Angel Falls. A classic Western is rare these days. There are books and movies and television shows that spoof Westerns, or meditate on the genre or use it in a modern setting. But rare nowadays are the gunslingers, rowdy saloons and long winters set in a remote place.

“Angel Falls” takes the genre and creates a classic yet refreshing story. Written by Derek Catron, who serves as the managing editor at the Daytona Beach News-Journal, the book is a sequel but also a stand-alone take on life in the early days of the West…(READ the rest of the story Here).

Angel Falls.When readers were first introduced to Josey Angel, the marquee character in the 2016 novel “Trail Angel,” he was a taciturn gunslinger in the aftermath of the Civil War, famous for his speedy draw with a rifle or pistol.

That trait remains a defining characteristic in the new “Angel Falls” ($25.95, Five Star, 328 pages), a historical western by Derek Catron that picks up the tale of the title character and the woman he loves, the independent-minded Southern war widow Annabelle Rutledge…(Read the rest of the story and listen to my book review podcast Here).

Angel Falls. Entertainment writer Austin Fuller sat down with News-Journal Managing Editor Derek Catron to discuss the publication of his second novel, “Angel Falls,” which comes out this week. In a pre-publication review, the Historical Novel Society said, “This well-written western has suspense in every chapter. … A page-turner that is difficult to put down.”

The book ($25.95 from Five Star Publishing) is a follow up to last year’s “Trail Angel” and is available locally at Barnes & Noble as well as online retailers…(Read the full interview Here.)

Angel Falls. Catron, Derek Nov. 2017. 328 p. Five Star, hardcover, $25.95. (9781432837600).

A few years after the American Civil War, young Josey Angel travels to Fort Phil Kearny to bring his friend the Colonel, who is recovering from serious injuries, back to Virginia City, where Angel’s sweetheart Annabelle awaits him. Meanwhile, Sioux warrior Crazy Horse is planning an attack on the fort. Annabelle is pregnant with Angel’s child and decides to follow Angel to Fort Kearny to tell him of her pregnancy and her concerns about their relationship. While traveling to the fort, Annabelle is captured by Crazy Horse and his warriors. He plans on using her as bait in catching his nemesis, Josey Angel. This is the second novel in the author’s series (after Trail Angel), and as the subtitle indicates, the book is “a frontier epic of love and war.” Angel and Annabelle are caught up in the beginnings of the Plains Indian Wars. This well-written western has suspense in every chapter. The thoughts of both Indians and soldiers are described in detail, giving readers details on both sides of the Indian Wars. A page-turner that is difficult to put down.

Trail Angel. Catron, Derek (Author) Aug 2016. 358 p. Five Star, hardcover, $25.95. (9781432832803).
In the immediate wake of the Civil War, a family heads to Montana in search of gold.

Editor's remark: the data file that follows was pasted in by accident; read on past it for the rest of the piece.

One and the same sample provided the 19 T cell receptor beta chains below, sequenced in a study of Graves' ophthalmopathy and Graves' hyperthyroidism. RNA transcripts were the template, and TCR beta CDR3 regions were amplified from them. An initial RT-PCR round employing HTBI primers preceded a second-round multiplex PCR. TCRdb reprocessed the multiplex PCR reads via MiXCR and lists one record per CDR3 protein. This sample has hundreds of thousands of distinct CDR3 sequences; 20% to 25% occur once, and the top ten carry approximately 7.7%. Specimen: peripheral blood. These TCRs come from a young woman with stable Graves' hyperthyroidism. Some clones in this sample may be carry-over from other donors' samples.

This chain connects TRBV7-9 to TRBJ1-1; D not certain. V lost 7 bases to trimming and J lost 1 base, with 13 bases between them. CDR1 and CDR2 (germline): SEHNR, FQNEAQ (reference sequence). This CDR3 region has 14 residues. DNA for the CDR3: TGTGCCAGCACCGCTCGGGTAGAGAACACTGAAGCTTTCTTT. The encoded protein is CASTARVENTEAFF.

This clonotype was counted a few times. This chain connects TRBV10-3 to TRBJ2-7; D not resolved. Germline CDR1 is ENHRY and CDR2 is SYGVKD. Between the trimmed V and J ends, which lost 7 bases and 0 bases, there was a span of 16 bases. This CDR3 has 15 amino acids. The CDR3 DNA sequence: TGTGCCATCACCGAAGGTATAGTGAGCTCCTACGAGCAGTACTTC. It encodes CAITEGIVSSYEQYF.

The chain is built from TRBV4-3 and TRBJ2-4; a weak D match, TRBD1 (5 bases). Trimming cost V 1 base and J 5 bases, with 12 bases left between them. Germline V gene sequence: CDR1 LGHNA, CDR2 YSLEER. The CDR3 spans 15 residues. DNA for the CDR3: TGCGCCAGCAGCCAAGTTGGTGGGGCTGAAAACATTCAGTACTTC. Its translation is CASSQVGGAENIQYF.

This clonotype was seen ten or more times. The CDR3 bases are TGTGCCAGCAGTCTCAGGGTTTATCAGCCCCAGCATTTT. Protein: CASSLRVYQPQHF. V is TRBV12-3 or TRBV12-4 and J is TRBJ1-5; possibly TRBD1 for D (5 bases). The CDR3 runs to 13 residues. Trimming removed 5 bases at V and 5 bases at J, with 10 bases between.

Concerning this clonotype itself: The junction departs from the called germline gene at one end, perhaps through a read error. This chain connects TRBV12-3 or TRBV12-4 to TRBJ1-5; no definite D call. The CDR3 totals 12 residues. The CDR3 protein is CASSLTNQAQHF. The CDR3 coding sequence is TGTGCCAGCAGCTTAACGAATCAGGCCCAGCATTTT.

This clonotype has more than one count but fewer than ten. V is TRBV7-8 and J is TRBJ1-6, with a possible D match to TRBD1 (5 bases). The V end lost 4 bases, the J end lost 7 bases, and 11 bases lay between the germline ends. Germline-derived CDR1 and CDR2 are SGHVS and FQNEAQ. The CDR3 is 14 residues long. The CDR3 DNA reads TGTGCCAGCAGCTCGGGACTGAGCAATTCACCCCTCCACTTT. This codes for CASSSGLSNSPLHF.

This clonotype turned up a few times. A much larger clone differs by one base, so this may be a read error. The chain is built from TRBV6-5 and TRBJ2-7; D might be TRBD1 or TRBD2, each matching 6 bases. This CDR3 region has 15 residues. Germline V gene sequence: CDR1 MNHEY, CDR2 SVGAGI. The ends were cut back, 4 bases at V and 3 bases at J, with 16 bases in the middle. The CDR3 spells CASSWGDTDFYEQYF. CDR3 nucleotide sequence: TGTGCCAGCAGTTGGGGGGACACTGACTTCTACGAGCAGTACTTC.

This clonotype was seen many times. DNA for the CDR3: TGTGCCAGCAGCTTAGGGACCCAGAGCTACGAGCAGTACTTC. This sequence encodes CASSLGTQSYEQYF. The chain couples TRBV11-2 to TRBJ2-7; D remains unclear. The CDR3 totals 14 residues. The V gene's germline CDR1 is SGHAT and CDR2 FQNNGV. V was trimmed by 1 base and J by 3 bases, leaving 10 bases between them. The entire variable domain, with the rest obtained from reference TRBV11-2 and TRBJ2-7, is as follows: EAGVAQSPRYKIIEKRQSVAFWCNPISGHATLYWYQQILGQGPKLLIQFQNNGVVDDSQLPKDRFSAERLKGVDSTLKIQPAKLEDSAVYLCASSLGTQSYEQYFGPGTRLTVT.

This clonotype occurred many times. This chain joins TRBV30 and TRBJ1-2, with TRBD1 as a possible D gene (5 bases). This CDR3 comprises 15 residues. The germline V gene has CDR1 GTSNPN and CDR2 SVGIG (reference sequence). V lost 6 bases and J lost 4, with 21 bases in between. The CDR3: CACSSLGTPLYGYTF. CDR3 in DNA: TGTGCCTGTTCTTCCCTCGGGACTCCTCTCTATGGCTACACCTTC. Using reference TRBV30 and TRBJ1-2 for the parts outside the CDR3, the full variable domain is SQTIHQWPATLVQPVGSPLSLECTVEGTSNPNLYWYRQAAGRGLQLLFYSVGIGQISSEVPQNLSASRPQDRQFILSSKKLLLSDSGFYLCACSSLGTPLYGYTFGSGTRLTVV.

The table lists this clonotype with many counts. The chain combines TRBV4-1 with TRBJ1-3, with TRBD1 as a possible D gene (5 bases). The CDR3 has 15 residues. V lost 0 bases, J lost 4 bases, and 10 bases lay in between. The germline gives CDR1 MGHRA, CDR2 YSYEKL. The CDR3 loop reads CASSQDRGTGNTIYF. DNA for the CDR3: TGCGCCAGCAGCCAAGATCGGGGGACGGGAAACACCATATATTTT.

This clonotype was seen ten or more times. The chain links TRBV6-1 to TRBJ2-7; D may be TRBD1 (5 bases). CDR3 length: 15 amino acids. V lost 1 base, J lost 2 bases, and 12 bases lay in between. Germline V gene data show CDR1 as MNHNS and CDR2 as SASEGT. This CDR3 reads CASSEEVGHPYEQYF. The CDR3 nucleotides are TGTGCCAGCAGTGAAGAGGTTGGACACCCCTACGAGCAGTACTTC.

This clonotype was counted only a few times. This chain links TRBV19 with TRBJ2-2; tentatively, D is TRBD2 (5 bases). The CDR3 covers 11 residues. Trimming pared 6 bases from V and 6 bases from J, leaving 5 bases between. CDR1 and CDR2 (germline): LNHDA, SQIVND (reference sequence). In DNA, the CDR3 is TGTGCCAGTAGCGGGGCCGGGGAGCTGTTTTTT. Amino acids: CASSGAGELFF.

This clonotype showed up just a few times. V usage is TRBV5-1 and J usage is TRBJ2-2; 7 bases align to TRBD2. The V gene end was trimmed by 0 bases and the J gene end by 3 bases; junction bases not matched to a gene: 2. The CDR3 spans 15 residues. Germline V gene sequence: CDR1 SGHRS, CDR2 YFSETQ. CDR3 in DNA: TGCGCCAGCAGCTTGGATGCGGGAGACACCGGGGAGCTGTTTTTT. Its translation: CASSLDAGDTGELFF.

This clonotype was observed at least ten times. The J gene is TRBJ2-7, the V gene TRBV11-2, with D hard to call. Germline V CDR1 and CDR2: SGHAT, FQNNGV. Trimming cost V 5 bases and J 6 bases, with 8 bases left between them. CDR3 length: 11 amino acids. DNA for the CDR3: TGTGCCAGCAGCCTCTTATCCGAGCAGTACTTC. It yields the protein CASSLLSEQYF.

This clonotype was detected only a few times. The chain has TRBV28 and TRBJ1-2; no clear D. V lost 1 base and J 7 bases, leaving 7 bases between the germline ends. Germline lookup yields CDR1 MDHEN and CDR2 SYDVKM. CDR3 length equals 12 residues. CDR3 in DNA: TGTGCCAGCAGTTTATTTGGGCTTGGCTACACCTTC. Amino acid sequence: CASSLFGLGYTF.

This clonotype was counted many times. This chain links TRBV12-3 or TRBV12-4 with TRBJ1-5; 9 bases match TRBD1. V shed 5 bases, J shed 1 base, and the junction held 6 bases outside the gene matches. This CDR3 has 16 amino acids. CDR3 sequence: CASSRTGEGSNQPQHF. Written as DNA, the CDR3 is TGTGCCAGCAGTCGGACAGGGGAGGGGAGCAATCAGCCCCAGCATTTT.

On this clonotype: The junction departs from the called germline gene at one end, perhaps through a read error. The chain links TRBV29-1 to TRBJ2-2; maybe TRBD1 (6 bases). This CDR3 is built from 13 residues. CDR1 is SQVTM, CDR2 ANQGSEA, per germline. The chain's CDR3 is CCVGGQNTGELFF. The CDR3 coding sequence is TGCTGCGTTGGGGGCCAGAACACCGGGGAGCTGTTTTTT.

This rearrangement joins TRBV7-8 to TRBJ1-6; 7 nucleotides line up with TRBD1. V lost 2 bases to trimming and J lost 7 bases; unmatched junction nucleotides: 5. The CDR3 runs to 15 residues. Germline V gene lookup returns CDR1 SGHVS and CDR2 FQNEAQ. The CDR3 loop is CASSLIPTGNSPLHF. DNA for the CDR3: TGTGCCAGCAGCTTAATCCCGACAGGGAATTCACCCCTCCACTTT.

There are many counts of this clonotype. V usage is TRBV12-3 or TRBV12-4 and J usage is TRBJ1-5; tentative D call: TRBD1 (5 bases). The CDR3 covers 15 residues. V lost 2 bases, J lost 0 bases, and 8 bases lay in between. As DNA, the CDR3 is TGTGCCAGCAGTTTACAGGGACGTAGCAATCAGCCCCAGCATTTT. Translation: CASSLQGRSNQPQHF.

Annabelle loses her husband in the Civil War, and all her brothers die fighting for the Confederate side as well. Federal tax collectors ravage her considerable inheritance, and she decides to leave Charleston, South Carolina, for Montana with her family to start a new life. Her clan is led to Montana by a former Union colonel and Josey Angel, a Union soldier infamous for his proficiency in killing his adversaries. The colonel decides to lead the wagon train along the Bozeman Trail, a passage that counts as a shortcut, but remains notoriously dangerous. They risk encountering deadly snakes, hostile Native Americans, and vicious bandits–Josey’s primary task is to keep the group safe. At first, Annabelle is intimidated by his dark reputation and aloofness, but is overwhelmed by curiosity; there seems to be more to this man than a knack for violence. He can be not only gentlemanly, but thoughtful as well, and is clearly burdened by the memories of savage conflict, of things seen and done. Debut novelist and career journalist Catron poignantly captures Josey’s wounded soul that resists a full plunge into cynicism: “Josey never much questioned the morality of the killing because he never expected to outlive the war. The way he saw things, a number needed to die before both sides lost their taste for it.” Annabelle is haunted by her own loss, and gradually she and Josey develop a bond that flirts with romance. And Josey’s skills as a soldier are sure to be tested soon–a band of mysterious horsemen furtively tracks the group, promising an imminent confrontation. The story takes place in 1866, barely a year after the end of the Civil War, and the resentment that remains is palpable. Annabelle is bitterly unforgiving of the sacrifice of her husband and brothers, and at the destruction caused by Gen. William Tecumseh Sherman’s ferocious march through the South. Affectingly written, the bond between Annabelle and Josey is a first gesture toward forgiveness, and a hopeful sign of the possible reconciliation of the two battle-weary halves of the nation. This is an unsentimental but moving tale, composed with emotional intelligence and historical insight.